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  • #16




    Vanguard 3 fund portfolio or even target fund. Much easier than fixing my car.
    Click to expand...


    You have to do work and learn to figure that out.  It took the person who came up with it until he was in his 80's after a lifetime thinking about it.

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    • #17




      While I don’t doubt they would post less, it’s a real stretch to say I don’t get it.

      I don’t like taking out the trash but I still do it. If someone wants to pay someone else to do anything….taking out trash…investing….whatever then they have that right but let’s not pretend there is a high chance that these situations are optimal and going to work out. Fee only advisors are less common and for the most part that fee doesn’t include unlimited calls about how nervous they are and getting them to stay the course. These people will decide they aren’t getting enough attention or get unhappy with the high hourly charge for “doing nothing “ and find the “usual” advisor. Have you ever noticed some of the happiest people with their advisor are getting soaked the most?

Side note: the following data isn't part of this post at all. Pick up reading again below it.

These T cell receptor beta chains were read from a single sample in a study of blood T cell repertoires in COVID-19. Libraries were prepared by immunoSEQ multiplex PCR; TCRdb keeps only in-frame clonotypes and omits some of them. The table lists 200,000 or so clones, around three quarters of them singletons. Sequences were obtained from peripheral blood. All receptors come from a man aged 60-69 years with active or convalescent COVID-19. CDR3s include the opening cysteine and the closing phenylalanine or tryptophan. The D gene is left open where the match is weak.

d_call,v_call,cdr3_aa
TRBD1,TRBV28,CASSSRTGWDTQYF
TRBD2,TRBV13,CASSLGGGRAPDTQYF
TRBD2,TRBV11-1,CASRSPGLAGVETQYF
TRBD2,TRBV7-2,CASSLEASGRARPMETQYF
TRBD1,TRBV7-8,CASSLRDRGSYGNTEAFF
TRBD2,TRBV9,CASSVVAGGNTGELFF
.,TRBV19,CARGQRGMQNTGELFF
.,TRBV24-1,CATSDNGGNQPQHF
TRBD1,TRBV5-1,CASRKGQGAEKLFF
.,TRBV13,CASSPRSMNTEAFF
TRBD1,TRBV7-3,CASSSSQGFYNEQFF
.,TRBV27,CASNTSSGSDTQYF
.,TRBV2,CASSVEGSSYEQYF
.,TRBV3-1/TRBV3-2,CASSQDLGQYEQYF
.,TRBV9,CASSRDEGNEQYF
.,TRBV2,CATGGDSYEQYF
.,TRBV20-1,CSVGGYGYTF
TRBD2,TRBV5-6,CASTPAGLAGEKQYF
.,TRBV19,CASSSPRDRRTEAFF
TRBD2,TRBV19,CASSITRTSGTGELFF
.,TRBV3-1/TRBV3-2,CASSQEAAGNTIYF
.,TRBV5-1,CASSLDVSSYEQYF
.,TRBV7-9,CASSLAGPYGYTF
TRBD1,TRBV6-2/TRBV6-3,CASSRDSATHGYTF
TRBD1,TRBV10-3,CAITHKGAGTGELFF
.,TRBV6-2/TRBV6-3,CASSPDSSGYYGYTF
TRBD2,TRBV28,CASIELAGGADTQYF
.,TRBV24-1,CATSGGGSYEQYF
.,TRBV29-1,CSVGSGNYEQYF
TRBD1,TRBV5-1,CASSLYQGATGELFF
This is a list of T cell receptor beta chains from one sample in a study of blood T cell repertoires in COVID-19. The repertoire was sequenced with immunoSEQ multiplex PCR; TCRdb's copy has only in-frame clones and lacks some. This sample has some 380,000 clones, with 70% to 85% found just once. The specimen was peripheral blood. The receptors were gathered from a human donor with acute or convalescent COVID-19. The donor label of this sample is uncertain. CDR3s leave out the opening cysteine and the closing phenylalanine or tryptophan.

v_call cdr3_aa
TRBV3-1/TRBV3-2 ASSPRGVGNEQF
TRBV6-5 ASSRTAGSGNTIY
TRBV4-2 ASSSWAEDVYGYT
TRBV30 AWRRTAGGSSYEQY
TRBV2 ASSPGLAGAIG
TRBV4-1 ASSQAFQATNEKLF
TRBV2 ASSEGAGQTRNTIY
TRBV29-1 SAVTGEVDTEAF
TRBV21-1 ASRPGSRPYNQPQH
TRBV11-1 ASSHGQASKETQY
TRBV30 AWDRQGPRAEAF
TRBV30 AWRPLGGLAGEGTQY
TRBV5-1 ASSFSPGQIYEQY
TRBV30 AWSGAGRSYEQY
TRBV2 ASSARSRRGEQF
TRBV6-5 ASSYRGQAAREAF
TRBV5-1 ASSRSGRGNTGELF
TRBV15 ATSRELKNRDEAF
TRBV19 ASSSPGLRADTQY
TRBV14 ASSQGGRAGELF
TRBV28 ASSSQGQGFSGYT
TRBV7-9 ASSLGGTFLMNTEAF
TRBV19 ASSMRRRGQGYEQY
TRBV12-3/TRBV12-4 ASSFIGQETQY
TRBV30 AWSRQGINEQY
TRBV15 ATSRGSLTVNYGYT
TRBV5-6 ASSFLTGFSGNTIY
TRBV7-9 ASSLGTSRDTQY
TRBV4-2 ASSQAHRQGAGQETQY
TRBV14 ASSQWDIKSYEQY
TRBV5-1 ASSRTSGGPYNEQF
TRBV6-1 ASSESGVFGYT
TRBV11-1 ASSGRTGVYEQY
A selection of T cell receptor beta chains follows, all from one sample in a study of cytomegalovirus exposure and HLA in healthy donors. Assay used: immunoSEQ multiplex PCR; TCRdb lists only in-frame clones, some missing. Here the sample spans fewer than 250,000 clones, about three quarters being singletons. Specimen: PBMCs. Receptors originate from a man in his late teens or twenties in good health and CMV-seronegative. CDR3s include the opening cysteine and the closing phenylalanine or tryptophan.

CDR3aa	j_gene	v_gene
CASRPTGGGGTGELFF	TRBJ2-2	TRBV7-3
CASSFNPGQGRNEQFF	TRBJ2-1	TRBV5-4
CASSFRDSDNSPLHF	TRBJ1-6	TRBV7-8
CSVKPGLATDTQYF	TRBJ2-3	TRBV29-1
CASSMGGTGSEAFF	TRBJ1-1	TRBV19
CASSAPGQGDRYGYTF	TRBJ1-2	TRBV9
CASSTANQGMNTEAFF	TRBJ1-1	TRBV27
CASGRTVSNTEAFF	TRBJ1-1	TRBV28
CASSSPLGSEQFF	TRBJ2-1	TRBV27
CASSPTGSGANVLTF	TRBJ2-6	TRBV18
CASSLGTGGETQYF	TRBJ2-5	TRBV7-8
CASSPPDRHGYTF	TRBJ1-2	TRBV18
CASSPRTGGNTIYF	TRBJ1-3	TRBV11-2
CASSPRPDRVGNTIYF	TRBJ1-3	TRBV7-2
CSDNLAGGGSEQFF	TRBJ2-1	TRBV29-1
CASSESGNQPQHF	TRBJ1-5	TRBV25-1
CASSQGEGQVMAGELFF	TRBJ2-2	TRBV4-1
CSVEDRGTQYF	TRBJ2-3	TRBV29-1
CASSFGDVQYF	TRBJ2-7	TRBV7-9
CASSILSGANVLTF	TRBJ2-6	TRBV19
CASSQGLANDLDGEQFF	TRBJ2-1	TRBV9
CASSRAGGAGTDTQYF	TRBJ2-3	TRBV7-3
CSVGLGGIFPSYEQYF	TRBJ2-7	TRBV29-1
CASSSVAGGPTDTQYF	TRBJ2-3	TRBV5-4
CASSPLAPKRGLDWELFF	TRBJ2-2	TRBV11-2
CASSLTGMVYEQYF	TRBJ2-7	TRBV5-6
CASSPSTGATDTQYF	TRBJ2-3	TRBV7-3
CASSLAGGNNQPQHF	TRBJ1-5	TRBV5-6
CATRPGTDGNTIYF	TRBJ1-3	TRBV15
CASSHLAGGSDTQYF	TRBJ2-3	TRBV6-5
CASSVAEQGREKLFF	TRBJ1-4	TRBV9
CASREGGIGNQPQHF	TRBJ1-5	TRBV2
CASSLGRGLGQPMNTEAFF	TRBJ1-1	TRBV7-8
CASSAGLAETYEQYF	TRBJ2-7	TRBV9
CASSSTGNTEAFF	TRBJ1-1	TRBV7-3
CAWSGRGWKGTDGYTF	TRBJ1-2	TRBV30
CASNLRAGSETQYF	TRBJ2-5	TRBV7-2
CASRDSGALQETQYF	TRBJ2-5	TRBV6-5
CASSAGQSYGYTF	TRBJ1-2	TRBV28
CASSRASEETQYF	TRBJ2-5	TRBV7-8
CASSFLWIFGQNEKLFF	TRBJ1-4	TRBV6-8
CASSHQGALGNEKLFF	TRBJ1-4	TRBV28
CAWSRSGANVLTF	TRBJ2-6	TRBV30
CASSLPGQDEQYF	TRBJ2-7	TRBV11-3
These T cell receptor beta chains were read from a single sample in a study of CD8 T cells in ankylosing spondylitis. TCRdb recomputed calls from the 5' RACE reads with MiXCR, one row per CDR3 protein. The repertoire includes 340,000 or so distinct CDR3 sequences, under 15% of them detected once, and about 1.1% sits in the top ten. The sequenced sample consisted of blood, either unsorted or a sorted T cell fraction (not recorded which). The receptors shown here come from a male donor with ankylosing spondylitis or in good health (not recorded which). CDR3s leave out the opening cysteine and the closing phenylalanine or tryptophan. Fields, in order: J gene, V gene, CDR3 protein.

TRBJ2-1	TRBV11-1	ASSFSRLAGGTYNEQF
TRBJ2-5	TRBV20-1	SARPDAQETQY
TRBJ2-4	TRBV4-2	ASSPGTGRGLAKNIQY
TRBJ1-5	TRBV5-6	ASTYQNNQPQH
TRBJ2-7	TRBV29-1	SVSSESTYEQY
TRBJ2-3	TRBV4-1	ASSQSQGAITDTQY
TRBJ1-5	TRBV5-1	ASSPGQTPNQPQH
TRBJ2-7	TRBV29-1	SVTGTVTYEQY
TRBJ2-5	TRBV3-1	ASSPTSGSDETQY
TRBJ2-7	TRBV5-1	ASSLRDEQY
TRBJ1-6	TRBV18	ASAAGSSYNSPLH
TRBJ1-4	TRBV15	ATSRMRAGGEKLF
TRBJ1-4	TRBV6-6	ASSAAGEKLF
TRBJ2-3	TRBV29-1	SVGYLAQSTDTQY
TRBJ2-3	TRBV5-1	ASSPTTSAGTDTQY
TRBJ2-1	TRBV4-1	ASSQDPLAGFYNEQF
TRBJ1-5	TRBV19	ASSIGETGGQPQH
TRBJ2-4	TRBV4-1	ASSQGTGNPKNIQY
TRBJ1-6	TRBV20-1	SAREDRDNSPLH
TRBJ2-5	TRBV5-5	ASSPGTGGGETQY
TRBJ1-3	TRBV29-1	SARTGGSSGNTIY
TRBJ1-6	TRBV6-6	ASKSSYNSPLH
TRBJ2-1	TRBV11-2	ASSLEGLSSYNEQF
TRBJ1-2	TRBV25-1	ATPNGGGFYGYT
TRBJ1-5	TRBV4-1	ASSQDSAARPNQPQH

You don’t wish to educate that person (not that you should). You want someone take it off your hands. I don’t like investing topics. I learned them and it isn’t beyond the reach of most people. You have decided it’s better that they get pushed to a fee advisor or an AUM advisor. I’m not sure that’s true. The evidence seems very thin that the costs will change destructive financial behavior.
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      Now that's not fair to say I don't wish to educate that person. I've dedicated a good portion of the last decade to doing just that. But I can also tell when it isn't working and isn't going to work.

      I fully agree with you that docs CAN learn to do this. But that is far different from saying docs WILL learn to do this. I'm acknowledging that there is an intermediate path between doing it well yourself and not doing it/doing it poorly yourself. That is paying someone to help you do it well.